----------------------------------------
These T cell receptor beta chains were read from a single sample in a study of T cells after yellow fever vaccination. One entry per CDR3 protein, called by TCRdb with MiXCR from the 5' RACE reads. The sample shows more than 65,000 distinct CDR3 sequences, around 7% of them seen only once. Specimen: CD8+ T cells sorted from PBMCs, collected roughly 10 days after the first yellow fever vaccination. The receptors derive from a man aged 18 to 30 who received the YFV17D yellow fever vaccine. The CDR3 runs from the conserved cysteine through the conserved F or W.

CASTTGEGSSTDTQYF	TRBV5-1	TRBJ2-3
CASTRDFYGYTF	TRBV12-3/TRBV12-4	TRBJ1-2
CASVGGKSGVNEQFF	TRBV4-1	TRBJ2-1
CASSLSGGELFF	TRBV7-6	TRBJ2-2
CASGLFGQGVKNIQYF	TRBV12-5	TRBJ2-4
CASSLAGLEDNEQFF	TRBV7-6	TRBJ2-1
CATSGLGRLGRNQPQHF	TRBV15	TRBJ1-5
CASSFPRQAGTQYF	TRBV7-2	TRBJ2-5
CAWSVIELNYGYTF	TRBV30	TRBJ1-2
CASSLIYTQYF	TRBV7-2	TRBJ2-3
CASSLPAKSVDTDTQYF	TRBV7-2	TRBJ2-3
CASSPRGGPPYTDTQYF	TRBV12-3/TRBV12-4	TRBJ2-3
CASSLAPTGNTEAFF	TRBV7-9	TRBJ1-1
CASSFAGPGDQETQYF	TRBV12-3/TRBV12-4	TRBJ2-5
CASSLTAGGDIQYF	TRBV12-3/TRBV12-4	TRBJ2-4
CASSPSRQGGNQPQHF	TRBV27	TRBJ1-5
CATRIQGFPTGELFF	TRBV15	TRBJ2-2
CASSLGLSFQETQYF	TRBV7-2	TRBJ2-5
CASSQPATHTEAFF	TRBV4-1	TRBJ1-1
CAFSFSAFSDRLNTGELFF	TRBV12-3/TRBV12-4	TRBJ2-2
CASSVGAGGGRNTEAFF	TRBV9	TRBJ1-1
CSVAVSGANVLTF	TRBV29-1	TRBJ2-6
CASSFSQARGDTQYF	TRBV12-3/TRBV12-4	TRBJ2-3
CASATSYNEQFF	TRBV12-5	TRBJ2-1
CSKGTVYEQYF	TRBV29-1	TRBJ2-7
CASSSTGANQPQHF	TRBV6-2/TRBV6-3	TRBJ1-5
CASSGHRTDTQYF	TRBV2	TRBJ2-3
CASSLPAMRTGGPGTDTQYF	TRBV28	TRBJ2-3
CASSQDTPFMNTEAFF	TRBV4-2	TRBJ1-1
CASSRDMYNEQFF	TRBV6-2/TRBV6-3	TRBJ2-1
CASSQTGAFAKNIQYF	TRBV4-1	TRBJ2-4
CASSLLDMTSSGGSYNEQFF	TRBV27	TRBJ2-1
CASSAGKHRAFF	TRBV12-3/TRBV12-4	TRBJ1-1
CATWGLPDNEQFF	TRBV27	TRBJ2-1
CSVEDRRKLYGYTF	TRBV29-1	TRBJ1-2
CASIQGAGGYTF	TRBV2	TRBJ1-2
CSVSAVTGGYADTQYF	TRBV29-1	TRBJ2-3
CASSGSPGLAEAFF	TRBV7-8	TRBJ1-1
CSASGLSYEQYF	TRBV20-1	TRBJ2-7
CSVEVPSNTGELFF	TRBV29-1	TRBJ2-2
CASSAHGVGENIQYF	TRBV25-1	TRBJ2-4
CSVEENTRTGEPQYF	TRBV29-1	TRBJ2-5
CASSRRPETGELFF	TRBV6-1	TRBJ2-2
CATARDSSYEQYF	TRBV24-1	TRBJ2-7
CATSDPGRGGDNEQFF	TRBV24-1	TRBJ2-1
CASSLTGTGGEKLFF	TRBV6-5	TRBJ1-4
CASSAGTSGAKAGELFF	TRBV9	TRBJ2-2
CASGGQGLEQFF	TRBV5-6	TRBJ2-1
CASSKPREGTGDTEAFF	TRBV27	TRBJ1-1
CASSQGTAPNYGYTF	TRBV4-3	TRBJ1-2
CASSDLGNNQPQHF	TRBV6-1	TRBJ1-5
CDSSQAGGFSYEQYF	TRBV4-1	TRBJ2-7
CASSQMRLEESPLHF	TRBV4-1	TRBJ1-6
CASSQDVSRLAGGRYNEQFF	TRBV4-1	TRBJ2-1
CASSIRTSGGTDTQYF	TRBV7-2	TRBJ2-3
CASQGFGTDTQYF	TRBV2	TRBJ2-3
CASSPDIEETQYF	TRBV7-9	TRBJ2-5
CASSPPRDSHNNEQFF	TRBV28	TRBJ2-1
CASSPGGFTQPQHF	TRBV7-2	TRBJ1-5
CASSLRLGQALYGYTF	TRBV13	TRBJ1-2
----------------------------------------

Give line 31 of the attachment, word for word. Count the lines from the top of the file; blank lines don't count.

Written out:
CASSRDMYNEQFF	TRBV6-2/TRBV6-3	TRBJ2-1